Did you know that the Victorian era was named after Queen Victoria, who ruled England from 1837 to 1901? Here are five other interesting facts about this fascinating period in history:

The Victorian Era was named after Queen Victoria, who ruled from 1837-1901

The Victorian Era is one of the most heavily discussed and influential periods in British history, spanning nearly 65 years and beginning with Queen Victoria’s ascension to the throne in 1837. In the grand scheme of things, it was a brief epoch, but the Queen’s reign ushered in an era that brought many changes and progressions inside Great Britain and worldwide. From innovations in industrialization, workplace reform, technology improvements, advances in education and expansion of colonial power – even though many civil rights would not be fully addressed until long after 1896 – this period has been characterized by its incredible dynamism and social mobility. Consequently, both acclaimed intellectuals and everyday citizens alike are apt to give great regard to Victoria for all the successes achieved under her majestic leadership.

It was a time of significant change in Britain, with the Industrial Revolution leading to new technologies and increased wealth

The Industrial Revolution was a period of great upheaval and progress in Britain that changed the way of life for its citizens. From the emergence of new manufacturing technologies to the growth of cities, it allowed for increased wealth, expanded trade routes and improved living standards. Even as people continued to struggle with poverty and disease, there were some notable successes, such as the invention of various everyday objects like the locomotive and nuclear weapons. Even though some parts of British life remained unchanged during this time – with class divisions remaining firmly entrenched – this era laid much of the groundwork for modern Britain.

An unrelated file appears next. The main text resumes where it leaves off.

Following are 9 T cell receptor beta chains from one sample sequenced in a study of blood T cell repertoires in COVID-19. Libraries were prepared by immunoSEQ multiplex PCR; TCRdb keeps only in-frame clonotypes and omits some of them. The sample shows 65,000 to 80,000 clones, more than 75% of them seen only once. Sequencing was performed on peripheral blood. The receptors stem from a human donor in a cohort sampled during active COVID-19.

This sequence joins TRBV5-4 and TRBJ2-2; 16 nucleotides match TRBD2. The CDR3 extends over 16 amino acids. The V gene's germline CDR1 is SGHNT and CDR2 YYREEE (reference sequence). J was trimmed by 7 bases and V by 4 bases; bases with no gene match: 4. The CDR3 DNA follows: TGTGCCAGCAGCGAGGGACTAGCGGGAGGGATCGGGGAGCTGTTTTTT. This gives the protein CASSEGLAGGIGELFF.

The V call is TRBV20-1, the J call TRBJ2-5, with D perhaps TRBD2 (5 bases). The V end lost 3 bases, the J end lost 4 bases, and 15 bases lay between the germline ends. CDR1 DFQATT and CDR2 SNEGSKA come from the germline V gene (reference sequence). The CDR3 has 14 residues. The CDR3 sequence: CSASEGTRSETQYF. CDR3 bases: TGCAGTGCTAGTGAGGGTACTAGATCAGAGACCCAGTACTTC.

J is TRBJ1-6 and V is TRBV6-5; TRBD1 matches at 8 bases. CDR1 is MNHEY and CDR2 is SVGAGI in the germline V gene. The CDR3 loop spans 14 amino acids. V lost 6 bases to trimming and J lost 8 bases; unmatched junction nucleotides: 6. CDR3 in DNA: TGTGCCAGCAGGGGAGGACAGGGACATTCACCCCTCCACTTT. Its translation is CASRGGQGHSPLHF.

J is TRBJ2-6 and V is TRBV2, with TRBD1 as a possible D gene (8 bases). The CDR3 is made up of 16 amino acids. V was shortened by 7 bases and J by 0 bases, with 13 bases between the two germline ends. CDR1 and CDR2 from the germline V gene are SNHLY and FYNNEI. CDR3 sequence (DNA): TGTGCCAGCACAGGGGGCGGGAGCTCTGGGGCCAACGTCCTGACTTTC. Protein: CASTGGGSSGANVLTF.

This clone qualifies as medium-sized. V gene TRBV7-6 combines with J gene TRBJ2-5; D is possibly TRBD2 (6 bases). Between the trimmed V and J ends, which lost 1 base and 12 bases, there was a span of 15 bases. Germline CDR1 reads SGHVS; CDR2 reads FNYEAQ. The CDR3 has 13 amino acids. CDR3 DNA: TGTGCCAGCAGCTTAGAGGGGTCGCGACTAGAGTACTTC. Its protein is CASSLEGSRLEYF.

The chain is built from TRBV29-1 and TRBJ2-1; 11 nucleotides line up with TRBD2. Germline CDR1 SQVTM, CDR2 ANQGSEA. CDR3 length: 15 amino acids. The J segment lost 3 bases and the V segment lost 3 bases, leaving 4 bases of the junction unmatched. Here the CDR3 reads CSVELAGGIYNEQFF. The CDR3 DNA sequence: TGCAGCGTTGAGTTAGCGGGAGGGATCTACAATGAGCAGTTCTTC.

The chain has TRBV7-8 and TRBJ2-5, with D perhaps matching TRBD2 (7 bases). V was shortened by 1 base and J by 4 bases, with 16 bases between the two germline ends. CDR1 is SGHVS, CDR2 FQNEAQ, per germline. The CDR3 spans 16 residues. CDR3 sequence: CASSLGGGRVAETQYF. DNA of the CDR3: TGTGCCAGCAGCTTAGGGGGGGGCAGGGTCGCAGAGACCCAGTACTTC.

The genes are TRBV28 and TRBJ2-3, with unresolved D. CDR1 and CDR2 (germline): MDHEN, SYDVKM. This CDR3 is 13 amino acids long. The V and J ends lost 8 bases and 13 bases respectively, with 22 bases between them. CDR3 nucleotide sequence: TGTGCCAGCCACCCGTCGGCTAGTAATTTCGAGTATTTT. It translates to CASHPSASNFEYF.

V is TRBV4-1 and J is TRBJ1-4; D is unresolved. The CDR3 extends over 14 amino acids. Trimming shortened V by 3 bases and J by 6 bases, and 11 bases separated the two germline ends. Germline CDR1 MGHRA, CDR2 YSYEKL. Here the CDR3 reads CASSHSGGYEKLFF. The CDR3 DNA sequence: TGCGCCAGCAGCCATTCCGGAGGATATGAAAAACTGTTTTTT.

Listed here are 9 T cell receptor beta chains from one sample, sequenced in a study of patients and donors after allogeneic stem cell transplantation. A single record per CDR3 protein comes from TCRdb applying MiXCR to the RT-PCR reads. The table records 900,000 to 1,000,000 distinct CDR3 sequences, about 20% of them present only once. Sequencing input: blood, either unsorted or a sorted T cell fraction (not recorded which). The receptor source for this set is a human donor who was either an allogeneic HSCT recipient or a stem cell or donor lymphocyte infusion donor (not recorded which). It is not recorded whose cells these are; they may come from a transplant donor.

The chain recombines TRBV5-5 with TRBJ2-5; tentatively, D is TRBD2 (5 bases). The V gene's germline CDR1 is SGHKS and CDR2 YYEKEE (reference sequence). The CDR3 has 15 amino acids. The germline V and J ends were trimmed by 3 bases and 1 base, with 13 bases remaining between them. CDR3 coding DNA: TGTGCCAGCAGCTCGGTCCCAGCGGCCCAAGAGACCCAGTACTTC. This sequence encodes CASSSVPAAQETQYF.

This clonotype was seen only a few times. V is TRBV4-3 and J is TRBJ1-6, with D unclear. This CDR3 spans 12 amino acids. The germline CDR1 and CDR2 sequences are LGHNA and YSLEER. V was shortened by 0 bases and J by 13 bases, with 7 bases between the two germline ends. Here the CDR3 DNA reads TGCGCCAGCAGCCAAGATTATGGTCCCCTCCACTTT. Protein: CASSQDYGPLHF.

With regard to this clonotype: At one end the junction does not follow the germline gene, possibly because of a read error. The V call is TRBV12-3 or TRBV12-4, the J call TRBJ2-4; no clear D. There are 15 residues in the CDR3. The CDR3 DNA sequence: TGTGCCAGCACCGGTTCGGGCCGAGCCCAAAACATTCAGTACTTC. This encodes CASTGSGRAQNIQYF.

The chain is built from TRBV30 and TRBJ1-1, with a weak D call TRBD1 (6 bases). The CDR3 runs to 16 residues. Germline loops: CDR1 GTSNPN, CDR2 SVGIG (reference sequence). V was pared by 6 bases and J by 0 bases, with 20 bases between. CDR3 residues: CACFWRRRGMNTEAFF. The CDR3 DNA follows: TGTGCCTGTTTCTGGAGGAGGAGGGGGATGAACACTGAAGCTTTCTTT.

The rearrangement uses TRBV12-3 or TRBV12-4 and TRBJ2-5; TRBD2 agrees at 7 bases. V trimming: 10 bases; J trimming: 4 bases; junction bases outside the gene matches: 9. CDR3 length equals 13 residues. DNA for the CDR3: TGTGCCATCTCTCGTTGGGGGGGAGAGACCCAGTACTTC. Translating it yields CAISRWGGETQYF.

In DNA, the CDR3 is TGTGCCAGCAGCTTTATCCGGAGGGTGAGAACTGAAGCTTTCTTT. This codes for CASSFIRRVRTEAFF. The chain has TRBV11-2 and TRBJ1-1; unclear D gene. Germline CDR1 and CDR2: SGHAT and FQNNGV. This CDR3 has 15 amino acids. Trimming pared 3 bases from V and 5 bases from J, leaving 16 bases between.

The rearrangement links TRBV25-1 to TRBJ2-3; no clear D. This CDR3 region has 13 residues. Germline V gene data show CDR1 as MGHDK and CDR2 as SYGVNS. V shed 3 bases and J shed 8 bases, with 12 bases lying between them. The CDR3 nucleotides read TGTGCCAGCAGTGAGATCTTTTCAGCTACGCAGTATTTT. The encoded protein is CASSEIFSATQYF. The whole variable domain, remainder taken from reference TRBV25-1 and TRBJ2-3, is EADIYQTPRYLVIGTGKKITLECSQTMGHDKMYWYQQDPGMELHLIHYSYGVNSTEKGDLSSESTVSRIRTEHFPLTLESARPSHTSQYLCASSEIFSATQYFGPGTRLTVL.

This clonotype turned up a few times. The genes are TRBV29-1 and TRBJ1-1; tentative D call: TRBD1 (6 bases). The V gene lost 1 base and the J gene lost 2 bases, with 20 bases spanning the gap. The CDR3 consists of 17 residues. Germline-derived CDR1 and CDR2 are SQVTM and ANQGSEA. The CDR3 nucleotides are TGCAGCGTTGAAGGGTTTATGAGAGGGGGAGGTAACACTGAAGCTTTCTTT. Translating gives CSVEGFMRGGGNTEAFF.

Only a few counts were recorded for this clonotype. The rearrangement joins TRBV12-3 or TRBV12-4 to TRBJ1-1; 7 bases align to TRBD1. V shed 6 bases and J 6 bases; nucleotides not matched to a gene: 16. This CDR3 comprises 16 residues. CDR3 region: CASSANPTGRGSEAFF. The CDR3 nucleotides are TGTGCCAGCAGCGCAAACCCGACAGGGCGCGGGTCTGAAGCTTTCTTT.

Poverty and crime were also significant problems during the Victorian Era

The Victorian Era was a time of immense poverty, and crime proved to be an ever-present reality. Significant disparities in wealth often created bitterness and resentment among poorer, working-class people, which led to unlawful activities that were often fueled by desperation and necessity. Infamous criminal gangs like the Billsites plagued the streets of London, controlling the underworld through their vile deeds and taking advantage of anyone vulnerable enough to cross their path. Although law enforcement attempted to restore order in society through tougher laws and strict punishments, these methods did little to discourage potential criminals who had no other choice but to commit crimes if they wished to feed themselves or their families.

Many famous authors, such as Charles Dickens, wrote about the problems of society during this time

In the 19th century, looking closer at society often showed the stark reality of life for some people. Poverty and inequality were rampant, with many people suffering in terrible circumstances. During this time, several notable authors, such as Charles Dickens, wrote extensively on these issues. Through their stories, they sought to draw attention to the injustices in society and, in doing so, helped raise public awareness and initiate change. Such works continue to be influential today and stand as a testament to how powerful literature can be when it seeks to highlight social issues.

The Victorian Era was also a time of great exploration, with many British explorers setting off to discover new lands

The Victorian Era was a time of both innovation and exploration. Taking advantage of the advancements in transportation technology brought about by industrialisation, British explorers ventured forth around the world on ambitious missions to uncover lands and cultures that had formerly been unknown to Europeans. For instance, intrepid travellers such as David Livingstone and Richard Francis Burton established significant trade routes through Africa and Asia, while Robert Falcon Scott famously attempted (albeit unsuccessfully) to be the first person ever to reach the South Pole in 1912. This thirst for discovery laid the groundwork for an unprecedented increase in dialogue between nations, allowing cultures from different regions of the planet to meet and exchange ideas for centuries afterwards.


The Victorian Era was a time of significant change in Britain. With the Industrial Revolution came new technologies, increased wealth, and poverty and crime. Many famous authors, such as Charles Dickens, wrote about society’s problems during this time. The Victorian Era was also a time of great exploration, with many British explorers setting off to discover new lands.

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